In a large pot, combine the wine, cloves and the first cup of sugar over medium heat - bring to a slight simmer and dissolve the sugar.  Add the pears - they'll float but if possible arrange them so that the bulb of the fruit is submerged.  You'll probably have to move them around while they cook.

Once the pears are in, I like to bring the whole thing to a rolling boil once, then bring the heat down to low/medium- ish, cover the pot and let it simmer taking care not to let it boil again, for 30 to 45 min.

Now, you could zest the orange but I like the texture of slivers so carefully slice the orange skin off of at least one if not both oranges - leaving the white part or the pith behind.  Slice the orange skin into slivers and set aside.

Remove the pith and membrane from the orange, and cut up the flesh to chunks and set aside.  Squeeze the juice out of the second orange and set aside (you can use the same dish as the cut up orange).

In a separate pot, combine cranberries, oranges, orange juice and skin, sugar.  Add water till the top layer of cranberries is almost but not completely covered.  Over low heat, stew the berries, with a lid on the pot stirring occasionally - you'll start to notice that the cranberries 'burst, let them - but don't make an effort to smash them, part of the pleasure if the chunkiness of the sauce.  Stir in the chili powder if you want to add a little kick.  Set aside - refrigerate if you're going to serve the dessert chilled.

Give the pears a poke with a fork - you're looking for "al dente" here - soft enough to get the fork in, firm enough to keep their shape. Better to err on the side of firm here.  When you like the texture, turn off the heat and fish the pears out of the liquid.  If you have a rack - like a cooling rack, place the pears on it to drain a bit, if not set them aside on top of a stack of paper towels.  They need to be a little drier to dip and hold the chocolate.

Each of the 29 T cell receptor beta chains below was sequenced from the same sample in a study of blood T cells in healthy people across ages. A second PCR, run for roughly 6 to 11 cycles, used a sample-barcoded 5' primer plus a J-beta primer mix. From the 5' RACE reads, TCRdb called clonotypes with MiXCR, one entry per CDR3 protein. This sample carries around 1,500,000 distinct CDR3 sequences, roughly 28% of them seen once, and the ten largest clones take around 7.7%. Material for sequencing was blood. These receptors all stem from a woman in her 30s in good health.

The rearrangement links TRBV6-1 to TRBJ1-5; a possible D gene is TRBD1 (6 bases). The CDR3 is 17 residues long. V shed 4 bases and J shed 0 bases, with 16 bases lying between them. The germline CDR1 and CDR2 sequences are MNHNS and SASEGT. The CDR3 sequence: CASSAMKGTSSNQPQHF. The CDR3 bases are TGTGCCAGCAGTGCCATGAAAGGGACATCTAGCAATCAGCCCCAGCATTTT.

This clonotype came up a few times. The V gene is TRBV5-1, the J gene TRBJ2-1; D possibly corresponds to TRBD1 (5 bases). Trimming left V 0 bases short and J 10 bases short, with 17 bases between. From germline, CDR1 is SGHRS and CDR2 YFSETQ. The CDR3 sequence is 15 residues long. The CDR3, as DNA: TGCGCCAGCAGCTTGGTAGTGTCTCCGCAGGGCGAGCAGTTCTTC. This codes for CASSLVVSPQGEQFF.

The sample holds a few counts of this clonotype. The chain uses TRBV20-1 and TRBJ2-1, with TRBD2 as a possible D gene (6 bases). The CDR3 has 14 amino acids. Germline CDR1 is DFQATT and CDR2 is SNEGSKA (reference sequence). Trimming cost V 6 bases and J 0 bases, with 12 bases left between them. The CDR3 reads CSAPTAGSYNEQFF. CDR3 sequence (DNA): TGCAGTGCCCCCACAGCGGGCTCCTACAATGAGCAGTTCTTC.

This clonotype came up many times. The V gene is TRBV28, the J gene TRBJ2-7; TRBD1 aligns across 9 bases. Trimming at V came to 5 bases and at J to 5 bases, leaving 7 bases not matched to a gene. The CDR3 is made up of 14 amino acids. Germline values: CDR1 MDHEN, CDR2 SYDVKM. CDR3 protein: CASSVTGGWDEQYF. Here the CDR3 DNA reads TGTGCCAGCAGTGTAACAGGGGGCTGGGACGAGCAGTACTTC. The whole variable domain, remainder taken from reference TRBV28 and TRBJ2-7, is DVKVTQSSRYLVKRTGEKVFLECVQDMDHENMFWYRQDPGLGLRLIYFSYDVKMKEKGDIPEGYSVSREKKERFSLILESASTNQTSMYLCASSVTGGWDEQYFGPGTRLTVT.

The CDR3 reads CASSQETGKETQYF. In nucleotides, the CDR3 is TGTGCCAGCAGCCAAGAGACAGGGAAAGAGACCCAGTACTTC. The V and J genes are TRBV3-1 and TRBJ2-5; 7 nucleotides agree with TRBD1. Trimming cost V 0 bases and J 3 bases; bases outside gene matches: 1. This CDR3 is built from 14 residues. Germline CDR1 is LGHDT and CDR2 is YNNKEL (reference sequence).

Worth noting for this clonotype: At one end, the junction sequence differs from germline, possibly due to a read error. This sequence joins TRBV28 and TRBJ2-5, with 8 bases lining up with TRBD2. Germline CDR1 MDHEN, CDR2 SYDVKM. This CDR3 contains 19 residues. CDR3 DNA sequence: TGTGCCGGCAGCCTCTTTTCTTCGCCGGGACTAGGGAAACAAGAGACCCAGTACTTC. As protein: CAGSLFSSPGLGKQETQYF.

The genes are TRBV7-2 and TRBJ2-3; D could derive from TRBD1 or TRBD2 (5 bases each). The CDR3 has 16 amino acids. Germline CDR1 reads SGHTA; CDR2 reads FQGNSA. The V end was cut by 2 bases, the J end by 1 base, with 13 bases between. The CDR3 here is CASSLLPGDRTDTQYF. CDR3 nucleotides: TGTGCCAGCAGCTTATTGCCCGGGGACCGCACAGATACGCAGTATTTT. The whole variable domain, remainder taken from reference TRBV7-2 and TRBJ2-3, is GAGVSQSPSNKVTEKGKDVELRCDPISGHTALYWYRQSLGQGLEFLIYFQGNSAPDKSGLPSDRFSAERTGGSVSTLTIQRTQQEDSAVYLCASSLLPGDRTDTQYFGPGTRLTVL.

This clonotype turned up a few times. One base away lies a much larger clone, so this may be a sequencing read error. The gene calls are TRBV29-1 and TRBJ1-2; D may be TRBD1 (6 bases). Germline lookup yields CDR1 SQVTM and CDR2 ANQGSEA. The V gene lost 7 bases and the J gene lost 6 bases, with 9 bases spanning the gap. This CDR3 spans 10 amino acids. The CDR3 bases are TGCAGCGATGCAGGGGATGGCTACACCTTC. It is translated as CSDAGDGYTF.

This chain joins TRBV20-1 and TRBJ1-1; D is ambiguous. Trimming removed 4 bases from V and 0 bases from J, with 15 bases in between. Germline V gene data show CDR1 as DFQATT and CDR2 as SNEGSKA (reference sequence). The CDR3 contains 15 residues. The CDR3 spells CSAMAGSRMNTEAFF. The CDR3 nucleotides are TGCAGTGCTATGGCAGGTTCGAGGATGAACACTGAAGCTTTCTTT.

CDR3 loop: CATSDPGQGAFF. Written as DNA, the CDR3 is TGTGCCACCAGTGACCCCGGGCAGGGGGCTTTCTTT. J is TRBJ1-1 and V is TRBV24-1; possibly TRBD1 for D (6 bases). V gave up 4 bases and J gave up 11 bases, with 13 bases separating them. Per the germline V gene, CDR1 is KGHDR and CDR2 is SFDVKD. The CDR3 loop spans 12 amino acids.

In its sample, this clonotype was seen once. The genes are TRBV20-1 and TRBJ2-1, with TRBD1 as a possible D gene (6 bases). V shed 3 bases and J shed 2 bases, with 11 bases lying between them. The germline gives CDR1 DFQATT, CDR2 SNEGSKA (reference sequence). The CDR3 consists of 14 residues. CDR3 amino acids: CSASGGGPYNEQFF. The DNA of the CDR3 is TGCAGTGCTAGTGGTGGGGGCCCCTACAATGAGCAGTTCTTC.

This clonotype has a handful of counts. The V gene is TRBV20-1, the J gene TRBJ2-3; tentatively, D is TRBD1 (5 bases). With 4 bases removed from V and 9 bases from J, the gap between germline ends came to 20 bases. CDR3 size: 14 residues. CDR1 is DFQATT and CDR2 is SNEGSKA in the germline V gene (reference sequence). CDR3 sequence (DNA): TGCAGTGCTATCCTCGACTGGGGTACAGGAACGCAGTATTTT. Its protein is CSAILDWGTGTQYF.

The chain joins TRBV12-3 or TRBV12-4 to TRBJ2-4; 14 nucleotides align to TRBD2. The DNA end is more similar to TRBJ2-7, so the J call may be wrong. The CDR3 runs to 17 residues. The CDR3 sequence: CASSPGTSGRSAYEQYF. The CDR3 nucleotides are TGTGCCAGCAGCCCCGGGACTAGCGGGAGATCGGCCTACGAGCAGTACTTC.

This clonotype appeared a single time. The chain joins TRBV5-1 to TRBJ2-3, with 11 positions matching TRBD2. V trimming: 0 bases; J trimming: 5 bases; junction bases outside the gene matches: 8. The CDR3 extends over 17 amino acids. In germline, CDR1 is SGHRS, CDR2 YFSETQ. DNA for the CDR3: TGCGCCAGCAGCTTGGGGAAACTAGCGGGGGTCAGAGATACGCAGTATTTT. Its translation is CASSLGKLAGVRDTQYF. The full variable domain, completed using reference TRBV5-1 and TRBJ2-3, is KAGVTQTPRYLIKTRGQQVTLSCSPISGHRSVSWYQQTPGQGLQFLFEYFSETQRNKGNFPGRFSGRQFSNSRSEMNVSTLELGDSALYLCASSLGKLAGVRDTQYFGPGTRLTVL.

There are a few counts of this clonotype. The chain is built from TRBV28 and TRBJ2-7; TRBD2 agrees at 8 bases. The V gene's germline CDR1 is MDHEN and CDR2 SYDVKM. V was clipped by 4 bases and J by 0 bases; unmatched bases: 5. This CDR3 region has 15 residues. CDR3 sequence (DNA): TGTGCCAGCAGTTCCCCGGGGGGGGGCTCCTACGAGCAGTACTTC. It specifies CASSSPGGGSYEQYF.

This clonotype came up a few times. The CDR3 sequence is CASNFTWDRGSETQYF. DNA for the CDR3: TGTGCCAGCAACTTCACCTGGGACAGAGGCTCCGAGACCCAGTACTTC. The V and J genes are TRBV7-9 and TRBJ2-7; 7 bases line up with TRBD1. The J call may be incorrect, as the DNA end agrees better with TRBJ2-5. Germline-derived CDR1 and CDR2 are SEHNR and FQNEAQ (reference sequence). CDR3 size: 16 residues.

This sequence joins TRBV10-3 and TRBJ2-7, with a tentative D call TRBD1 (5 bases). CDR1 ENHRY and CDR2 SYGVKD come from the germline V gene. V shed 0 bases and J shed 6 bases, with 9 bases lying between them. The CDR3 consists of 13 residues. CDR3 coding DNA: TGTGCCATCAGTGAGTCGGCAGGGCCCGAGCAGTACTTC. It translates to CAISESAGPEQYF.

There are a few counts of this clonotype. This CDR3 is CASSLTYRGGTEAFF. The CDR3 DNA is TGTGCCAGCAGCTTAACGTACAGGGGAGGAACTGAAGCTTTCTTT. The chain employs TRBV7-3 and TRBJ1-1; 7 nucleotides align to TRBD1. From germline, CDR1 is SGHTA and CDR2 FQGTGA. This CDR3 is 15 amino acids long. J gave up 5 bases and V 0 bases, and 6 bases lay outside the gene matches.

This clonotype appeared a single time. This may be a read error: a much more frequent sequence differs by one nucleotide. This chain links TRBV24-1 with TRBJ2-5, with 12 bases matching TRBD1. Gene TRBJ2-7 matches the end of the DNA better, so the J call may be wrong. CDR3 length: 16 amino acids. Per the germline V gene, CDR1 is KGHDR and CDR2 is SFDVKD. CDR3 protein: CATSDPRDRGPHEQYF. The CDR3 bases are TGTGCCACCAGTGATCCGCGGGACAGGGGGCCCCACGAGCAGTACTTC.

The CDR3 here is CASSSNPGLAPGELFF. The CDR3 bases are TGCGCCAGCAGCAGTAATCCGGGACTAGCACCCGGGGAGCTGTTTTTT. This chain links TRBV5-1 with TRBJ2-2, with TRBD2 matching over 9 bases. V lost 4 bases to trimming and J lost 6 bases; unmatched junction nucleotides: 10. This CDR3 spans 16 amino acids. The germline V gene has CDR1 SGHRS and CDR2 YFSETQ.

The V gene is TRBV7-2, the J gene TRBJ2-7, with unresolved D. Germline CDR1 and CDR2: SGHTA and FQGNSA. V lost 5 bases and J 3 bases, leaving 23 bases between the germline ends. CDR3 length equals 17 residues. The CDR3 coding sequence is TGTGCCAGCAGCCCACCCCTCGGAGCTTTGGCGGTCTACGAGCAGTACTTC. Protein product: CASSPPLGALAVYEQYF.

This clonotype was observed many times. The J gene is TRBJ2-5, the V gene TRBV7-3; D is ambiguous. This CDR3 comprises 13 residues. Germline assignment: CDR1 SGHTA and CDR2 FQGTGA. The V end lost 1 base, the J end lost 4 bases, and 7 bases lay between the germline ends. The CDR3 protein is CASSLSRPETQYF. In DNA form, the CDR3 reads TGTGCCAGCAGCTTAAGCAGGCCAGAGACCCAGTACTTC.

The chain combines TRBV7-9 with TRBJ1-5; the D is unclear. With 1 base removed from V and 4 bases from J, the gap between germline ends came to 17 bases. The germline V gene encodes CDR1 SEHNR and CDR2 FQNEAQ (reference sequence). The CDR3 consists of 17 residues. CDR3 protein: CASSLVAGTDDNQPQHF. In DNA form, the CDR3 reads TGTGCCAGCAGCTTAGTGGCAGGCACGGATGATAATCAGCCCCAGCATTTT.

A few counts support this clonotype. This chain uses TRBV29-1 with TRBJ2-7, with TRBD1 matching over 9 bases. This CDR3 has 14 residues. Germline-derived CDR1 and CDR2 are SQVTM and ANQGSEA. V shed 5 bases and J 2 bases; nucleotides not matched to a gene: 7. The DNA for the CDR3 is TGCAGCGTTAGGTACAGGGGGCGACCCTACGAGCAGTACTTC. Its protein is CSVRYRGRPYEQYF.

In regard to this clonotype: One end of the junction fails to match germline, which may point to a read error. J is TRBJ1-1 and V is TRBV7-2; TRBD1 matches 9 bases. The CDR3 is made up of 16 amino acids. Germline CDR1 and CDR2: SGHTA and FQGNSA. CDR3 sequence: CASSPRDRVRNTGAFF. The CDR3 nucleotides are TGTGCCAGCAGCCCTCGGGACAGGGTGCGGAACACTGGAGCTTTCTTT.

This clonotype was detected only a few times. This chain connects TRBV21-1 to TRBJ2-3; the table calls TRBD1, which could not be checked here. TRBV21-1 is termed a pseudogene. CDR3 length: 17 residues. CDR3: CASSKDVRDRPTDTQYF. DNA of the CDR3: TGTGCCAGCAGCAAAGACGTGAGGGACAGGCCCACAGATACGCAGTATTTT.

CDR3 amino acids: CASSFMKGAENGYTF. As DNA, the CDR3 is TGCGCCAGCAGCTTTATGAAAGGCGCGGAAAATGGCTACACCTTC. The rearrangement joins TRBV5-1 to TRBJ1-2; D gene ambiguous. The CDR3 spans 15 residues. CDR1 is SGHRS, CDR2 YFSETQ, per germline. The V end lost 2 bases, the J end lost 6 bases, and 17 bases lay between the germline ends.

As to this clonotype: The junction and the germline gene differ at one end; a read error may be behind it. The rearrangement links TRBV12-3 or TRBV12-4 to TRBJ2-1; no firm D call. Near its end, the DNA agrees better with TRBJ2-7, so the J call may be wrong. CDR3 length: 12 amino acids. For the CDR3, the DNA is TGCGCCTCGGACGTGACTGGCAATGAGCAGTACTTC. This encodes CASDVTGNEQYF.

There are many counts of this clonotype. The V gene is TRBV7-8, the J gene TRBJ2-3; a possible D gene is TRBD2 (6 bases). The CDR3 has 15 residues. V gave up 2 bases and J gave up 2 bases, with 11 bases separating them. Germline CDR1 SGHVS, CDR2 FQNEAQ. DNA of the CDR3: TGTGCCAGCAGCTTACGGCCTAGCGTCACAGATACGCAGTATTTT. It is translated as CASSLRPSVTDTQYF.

Now tend to the liquid in the pot - give it a taste, do you like the level of sweetness?  Do you need to add more sugar? Turn the heat on to the low side of medium, and bring it to a simmer.  Slowly add the remaining sugar stirring as you go along until the liquid becomes syrupy.  Add a couple of drops of vanilla extract here (only if you want to)  Set aside.

In a microwave proof bowl large enough to dip the pears in, melt the chocolate  - yes I know, it's so much cooler to do it in a double boiler but we're trying to keep it simple here.  If you want to do the extra dishes, have at it.  Otherwise back to the microwave.  I find microwaving in 30 and 60 second intervals with a good stir in between results in the smoothest melt.